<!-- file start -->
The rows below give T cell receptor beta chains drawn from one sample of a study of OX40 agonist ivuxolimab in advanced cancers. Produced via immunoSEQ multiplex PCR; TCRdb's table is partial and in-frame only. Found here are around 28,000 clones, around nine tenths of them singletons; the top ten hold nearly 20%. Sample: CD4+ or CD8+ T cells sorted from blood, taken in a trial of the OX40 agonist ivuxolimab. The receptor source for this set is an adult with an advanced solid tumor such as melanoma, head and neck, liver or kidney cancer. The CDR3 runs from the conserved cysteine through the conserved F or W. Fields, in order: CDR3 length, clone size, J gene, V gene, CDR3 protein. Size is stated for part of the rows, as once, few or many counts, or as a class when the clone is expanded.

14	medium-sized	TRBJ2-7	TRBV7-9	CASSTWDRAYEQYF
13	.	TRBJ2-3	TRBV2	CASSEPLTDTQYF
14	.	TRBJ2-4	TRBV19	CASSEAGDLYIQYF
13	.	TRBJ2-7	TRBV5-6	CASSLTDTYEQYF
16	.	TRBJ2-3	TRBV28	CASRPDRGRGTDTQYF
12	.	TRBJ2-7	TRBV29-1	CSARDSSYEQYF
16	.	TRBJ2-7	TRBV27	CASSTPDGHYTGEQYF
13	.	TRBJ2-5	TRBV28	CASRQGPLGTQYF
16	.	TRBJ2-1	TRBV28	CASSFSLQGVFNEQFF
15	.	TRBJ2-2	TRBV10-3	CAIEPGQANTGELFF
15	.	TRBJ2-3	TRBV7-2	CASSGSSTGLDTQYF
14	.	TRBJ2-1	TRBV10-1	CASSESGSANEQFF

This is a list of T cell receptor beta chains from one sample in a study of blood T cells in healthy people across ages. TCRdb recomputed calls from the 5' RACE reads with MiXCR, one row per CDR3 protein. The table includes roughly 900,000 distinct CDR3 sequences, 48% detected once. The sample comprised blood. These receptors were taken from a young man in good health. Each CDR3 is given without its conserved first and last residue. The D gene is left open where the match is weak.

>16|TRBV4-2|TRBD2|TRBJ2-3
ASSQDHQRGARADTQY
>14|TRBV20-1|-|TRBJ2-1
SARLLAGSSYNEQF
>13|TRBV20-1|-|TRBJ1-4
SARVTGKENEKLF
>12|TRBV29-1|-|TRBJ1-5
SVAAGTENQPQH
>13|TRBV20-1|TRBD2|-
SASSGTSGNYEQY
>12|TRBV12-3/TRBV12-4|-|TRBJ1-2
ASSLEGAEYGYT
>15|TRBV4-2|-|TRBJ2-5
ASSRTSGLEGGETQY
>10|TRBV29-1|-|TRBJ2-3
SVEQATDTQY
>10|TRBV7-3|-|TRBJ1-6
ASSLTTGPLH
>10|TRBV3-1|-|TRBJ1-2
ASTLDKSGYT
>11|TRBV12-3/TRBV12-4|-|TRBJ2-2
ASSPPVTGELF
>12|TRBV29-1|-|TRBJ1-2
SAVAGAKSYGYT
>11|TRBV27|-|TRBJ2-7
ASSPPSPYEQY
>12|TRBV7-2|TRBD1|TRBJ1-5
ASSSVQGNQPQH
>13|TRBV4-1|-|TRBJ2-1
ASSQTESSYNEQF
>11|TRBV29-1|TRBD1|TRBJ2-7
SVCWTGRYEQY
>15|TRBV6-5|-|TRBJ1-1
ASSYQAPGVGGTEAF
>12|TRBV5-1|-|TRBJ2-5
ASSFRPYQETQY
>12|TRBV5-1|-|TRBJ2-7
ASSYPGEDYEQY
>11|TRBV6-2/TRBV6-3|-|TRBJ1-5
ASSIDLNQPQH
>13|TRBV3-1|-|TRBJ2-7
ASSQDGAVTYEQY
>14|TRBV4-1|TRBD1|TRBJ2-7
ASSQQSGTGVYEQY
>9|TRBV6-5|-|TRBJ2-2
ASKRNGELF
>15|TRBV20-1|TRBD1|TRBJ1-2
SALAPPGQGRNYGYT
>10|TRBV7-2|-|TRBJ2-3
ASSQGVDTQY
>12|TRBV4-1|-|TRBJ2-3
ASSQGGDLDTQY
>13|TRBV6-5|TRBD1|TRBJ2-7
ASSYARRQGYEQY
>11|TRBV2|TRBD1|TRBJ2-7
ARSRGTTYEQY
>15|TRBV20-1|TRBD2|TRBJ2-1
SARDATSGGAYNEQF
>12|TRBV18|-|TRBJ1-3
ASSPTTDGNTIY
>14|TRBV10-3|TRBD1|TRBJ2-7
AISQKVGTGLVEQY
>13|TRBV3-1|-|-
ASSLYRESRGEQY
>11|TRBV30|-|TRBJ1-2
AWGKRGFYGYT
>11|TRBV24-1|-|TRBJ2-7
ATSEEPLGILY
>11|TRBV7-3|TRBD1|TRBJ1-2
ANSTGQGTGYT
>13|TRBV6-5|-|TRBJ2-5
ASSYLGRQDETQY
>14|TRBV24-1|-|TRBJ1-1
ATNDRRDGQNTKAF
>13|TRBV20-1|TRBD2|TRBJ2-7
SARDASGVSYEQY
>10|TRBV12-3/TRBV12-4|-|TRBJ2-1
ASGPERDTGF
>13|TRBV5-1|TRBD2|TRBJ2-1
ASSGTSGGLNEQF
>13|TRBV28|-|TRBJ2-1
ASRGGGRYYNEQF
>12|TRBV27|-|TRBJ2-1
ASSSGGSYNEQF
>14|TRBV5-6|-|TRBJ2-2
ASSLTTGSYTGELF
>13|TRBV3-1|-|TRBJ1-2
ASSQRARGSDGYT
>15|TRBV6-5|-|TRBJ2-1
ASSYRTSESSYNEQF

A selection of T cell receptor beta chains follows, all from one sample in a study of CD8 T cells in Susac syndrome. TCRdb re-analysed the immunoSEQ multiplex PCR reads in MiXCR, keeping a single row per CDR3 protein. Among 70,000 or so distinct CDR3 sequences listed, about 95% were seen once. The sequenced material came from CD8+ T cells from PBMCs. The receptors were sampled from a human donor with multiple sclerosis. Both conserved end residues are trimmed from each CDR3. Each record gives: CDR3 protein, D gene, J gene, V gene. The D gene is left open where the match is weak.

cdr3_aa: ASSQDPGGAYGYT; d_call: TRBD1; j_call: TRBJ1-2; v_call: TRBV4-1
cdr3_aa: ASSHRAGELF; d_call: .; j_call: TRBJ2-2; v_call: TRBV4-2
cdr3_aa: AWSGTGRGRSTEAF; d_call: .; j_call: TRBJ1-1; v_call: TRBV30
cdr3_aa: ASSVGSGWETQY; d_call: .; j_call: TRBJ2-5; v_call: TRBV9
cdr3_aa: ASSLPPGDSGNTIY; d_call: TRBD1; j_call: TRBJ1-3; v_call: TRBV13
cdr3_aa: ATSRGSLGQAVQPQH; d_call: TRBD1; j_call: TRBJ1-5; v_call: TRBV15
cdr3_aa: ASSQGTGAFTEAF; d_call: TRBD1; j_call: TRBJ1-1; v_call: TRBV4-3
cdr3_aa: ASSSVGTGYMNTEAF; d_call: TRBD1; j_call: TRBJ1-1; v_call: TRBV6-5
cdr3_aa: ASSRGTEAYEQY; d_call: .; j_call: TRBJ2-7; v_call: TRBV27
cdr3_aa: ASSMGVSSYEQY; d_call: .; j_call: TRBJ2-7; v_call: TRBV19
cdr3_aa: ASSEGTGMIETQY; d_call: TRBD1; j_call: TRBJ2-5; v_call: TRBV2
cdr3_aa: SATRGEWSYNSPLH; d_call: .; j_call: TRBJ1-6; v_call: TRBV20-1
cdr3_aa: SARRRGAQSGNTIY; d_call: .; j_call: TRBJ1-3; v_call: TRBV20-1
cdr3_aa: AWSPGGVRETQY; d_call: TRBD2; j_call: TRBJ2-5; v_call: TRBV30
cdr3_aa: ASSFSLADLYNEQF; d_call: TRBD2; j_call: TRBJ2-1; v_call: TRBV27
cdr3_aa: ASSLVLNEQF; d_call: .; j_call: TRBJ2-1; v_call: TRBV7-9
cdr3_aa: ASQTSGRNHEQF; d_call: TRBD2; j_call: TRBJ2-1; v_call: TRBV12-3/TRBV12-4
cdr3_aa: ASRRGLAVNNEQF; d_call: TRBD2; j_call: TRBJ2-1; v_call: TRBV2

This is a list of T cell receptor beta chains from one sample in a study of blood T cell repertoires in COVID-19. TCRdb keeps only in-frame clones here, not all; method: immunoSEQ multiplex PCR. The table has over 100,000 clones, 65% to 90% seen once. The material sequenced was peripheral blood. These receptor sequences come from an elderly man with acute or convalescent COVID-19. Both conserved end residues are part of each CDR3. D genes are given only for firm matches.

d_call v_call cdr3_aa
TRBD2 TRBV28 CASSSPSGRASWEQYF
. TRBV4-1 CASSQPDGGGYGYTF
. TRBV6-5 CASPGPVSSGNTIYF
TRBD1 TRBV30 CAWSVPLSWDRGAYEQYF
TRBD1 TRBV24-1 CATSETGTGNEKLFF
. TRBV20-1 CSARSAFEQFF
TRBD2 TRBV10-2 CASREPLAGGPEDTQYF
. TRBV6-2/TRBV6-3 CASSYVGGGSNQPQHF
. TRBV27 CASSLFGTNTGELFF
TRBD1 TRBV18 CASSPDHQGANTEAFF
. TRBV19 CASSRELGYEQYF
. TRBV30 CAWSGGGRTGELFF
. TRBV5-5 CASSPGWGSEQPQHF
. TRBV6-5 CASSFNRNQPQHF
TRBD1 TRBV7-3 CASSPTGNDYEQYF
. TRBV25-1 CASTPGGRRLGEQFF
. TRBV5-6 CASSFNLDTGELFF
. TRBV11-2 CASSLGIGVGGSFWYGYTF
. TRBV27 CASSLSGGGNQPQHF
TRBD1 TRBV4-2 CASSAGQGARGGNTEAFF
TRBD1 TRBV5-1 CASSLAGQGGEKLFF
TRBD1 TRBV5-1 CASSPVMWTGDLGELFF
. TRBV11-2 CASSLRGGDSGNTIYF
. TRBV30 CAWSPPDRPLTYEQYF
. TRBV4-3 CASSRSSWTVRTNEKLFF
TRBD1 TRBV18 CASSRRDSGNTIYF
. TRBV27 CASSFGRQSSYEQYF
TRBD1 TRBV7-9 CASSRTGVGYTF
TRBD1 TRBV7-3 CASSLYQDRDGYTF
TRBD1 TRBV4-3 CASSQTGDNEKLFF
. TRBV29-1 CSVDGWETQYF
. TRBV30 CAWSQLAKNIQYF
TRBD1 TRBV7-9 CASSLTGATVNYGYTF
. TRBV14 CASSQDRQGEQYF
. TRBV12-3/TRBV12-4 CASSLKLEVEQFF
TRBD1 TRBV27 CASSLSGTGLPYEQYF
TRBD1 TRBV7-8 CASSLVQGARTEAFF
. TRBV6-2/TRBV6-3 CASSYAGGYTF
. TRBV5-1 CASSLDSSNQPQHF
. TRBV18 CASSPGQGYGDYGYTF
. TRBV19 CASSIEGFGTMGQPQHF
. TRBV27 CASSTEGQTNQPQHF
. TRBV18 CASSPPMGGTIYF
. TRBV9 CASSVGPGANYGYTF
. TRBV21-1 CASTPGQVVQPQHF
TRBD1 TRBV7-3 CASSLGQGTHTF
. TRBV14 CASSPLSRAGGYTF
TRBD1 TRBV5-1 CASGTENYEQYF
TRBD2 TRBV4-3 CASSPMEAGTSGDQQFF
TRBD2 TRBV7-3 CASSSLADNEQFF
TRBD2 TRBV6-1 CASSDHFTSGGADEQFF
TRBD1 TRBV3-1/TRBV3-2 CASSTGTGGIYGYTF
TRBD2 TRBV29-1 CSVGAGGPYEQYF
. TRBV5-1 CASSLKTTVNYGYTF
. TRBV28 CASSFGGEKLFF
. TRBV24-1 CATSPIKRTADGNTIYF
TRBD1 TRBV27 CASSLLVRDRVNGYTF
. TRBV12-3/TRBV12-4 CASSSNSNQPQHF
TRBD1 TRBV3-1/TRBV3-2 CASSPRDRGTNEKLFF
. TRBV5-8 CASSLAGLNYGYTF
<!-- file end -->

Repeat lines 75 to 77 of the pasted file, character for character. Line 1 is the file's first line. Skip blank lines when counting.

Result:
>14|TRBV10-3|TRBD1|TRBJ2-7
AISQKVGTGLVEQY
>13|TRBV3-1|-|-